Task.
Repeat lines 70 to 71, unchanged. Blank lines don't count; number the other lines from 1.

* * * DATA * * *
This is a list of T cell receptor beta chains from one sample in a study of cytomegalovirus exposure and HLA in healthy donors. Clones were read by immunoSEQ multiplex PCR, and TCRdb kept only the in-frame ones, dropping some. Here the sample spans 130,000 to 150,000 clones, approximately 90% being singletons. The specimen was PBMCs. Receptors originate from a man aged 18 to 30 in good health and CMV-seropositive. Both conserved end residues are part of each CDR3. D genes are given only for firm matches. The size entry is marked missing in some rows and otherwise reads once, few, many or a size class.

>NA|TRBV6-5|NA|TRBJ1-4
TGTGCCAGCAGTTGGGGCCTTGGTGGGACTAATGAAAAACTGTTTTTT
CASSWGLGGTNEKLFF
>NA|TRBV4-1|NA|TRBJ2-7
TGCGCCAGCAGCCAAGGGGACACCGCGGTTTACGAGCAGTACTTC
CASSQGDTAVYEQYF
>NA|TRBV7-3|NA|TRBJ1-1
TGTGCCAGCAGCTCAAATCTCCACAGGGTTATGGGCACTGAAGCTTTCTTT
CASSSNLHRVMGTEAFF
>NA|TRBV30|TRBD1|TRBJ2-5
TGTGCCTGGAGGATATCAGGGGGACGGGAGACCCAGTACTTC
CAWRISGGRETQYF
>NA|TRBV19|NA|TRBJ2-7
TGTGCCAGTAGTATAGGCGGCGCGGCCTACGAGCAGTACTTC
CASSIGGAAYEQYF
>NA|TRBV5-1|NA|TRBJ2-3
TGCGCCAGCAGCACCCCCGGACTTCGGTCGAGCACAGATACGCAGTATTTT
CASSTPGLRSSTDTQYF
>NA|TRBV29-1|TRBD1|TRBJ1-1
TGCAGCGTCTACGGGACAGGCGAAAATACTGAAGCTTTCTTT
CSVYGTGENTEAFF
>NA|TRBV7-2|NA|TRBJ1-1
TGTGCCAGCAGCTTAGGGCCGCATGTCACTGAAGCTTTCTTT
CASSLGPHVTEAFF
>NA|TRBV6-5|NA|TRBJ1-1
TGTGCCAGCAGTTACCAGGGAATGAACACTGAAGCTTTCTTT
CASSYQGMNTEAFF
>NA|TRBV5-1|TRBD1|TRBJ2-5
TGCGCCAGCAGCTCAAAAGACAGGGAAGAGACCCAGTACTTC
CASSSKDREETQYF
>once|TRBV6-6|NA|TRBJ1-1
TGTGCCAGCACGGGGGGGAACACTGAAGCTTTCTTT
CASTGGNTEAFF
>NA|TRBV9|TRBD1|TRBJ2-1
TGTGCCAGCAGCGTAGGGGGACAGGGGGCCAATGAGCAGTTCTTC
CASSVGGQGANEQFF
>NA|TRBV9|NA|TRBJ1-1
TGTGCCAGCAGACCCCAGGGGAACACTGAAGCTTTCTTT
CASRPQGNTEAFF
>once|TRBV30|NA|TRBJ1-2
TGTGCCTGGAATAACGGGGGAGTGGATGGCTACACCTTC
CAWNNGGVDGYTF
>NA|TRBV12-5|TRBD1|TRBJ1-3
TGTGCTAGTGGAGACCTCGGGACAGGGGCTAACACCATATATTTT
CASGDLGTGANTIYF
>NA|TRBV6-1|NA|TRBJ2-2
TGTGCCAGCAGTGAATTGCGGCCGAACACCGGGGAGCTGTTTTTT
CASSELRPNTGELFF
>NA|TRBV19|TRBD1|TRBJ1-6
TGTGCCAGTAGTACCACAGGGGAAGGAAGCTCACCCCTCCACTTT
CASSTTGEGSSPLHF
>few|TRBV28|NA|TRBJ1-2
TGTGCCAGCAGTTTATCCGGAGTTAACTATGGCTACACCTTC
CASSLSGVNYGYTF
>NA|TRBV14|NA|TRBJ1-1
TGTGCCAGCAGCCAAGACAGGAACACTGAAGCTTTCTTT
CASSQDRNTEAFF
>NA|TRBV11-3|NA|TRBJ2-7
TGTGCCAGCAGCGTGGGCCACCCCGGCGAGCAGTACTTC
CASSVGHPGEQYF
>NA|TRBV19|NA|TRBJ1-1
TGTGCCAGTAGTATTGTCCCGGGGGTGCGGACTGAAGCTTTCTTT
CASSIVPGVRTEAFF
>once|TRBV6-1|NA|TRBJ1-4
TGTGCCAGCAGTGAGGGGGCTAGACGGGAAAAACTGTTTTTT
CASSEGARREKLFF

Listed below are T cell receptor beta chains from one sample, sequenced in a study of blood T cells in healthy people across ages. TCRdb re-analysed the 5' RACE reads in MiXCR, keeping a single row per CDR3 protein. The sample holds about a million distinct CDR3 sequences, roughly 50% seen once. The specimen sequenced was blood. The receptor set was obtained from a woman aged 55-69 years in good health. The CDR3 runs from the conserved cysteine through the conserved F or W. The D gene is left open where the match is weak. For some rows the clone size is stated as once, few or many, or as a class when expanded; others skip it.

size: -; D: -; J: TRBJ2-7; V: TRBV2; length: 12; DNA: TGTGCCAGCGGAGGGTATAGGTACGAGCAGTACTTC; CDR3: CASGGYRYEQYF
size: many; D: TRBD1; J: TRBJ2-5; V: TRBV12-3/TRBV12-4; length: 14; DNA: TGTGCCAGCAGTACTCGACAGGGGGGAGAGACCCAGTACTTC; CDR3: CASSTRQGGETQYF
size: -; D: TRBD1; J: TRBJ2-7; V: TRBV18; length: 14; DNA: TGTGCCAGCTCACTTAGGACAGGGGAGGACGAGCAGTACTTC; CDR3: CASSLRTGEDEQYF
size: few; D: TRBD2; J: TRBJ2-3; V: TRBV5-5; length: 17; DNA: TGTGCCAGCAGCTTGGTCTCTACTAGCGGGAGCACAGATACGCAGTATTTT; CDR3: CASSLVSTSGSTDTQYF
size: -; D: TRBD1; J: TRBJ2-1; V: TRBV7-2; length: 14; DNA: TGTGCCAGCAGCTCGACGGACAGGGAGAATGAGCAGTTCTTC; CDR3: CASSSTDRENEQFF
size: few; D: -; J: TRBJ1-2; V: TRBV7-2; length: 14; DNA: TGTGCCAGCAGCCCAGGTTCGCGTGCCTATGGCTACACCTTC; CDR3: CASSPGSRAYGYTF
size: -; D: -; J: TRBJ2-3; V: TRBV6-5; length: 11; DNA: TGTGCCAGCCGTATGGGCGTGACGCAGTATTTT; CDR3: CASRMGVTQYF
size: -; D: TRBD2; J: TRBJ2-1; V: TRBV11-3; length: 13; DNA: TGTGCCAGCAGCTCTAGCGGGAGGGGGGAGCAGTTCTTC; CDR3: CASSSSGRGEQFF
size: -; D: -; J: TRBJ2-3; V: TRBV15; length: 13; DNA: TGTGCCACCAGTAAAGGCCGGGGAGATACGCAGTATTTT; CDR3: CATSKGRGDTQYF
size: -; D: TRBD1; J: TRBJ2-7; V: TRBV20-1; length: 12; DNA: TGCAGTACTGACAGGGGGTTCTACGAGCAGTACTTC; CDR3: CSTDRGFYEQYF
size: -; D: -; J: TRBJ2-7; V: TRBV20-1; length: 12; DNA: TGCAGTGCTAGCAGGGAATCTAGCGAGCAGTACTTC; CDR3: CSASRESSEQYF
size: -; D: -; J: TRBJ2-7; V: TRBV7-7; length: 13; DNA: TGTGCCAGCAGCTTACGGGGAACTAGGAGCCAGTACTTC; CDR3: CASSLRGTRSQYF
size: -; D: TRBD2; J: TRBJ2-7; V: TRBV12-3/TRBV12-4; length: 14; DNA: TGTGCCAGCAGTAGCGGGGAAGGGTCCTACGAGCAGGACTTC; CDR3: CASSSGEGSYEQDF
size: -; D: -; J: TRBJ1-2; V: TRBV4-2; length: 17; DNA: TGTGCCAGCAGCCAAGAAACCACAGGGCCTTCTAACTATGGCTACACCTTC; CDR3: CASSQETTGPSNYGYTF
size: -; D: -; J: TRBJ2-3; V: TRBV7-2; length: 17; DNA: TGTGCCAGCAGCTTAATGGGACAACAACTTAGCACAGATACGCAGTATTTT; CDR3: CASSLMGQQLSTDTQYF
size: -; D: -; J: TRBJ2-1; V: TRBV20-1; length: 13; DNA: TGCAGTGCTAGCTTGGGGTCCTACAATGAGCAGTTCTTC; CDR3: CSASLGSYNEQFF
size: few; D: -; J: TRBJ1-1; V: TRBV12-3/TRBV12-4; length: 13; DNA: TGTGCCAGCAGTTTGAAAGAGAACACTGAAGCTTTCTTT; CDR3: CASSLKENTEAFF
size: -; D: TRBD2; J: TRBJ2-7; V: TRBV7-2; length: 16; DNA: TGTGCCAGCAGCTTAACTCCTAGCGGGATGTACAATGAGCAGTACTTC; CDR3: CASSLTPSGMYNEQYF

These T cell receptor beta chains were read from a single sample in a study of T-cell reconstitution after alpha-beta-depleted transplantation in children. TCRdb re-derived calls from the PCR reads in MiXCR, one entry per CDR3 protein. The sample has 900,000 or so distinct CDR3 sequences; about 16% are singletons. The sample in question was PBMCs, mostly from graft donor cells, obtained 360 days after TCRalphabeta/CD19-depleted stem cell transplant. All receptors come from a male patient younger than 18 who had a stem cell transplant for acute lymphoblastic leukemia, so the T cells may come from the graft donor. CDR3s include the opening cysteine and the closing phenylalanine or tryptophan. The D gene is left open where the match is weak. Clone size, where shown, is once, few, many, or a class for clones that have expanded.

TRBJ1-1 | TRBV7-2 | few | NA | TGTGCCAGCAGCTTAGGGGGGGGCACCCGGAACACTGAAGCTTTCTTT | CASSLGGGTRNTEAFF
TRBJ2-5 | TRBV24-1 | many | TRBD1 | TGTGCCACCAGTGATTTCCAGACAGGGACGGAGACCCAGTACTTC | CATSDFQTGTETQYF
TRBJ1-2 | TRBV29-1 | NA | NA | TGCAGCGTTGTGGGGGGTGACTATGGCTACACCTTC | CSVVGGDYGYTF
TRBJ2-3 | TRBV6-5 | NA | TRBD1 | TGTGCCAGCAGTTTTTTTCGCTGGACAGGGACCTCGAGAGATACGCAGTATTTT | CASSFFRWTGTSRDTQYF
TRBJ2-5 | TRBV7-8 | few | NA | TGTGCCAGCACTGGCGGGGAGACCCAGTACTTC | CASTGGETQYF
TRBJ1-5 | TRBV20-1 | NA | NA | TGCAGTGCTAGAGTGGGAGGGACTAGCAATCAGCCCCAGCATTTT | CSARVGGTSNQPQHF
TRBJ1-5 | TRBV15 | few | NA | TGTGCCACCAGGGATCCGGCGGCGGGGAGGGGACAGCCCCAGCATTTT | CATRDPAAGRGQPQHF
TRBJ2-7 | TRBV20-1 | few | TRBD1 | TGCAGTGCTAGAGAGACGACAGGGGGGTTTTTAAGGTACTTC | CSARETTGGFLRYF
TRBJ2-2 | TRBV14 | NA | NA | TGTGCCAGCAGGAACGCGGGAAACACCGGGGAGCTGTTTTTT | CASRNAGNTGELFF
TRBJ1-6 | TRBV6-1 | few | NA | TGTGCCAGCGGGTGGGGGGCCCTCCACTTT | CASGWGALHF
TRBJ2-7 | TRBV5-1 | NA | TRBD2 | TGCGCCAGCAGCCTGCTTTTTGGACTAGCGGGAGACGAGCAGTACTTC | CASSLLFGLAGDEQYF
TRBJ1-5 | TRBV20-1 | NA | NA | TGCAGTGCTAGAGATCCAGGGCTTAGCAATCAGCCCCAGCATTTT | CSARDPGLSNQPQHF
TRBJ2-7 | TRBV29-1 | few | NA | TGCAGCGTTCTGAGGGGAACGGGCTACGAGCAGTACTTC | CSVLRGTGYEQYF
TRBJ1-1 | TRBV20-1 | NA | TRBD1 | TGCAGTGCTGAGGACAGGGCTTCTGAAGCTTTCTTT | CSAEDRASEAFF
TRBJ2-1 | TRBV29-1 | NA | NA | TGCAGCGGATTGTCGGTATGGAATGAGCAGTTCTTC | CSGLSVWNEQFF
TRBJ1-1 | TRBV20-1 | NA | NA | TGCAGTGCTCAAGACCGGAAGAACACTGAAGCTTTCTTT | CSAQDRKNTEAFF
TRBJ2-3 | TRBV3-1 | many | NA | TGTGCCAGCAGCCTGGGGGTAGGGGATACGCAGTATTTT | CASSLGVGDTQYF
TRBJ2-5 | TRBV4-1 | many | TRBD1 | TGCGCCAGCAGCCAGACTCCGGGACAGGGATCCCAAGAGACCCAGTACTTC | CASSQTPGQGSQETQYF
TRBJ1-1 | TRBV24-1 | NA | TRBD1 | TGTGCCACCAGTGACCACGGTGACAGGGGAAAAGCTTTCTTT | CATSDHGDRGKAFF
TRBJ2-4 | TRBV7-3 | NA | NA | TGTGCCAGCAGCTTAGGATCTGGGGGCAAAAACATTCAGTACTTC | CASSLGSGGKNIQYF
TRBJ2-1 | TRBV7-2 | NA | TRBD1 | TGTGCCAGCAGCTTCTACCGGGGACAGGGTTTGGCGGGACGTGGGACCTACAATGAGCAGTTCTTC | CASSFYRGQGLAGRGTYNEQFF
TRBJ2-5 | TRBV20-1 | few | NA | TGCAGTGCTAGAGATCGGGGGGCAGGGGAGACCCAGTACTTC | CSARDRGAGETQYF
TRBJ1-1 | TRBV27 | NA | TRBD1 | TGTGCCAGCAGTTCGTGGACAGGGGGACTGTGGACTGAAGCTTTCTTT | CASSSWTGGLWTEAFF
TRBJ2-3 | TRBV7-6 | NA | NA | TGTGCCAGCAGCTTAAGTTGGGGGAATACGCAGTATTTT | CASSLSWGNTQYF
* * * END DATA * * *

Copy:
size: many; D: TRBD1; J: TRBJ2-5; V: TRBV12-3/TRBV12-4; length: 14; DNA: TGTGCCAGCAGTACTCGACAGGGGGGAGAGACCCAGTACTTC; CDR3: CASSTRQGGETQYF
size: -; D: TRBD1; J: TRBJ2-7; V: TRBV18; length: 14; DNA: TGTGCCAGCTCACTTAGGACAGGGGAGGACGAGCAGTACTTC; CDR3: CASSLRTGEDEQYF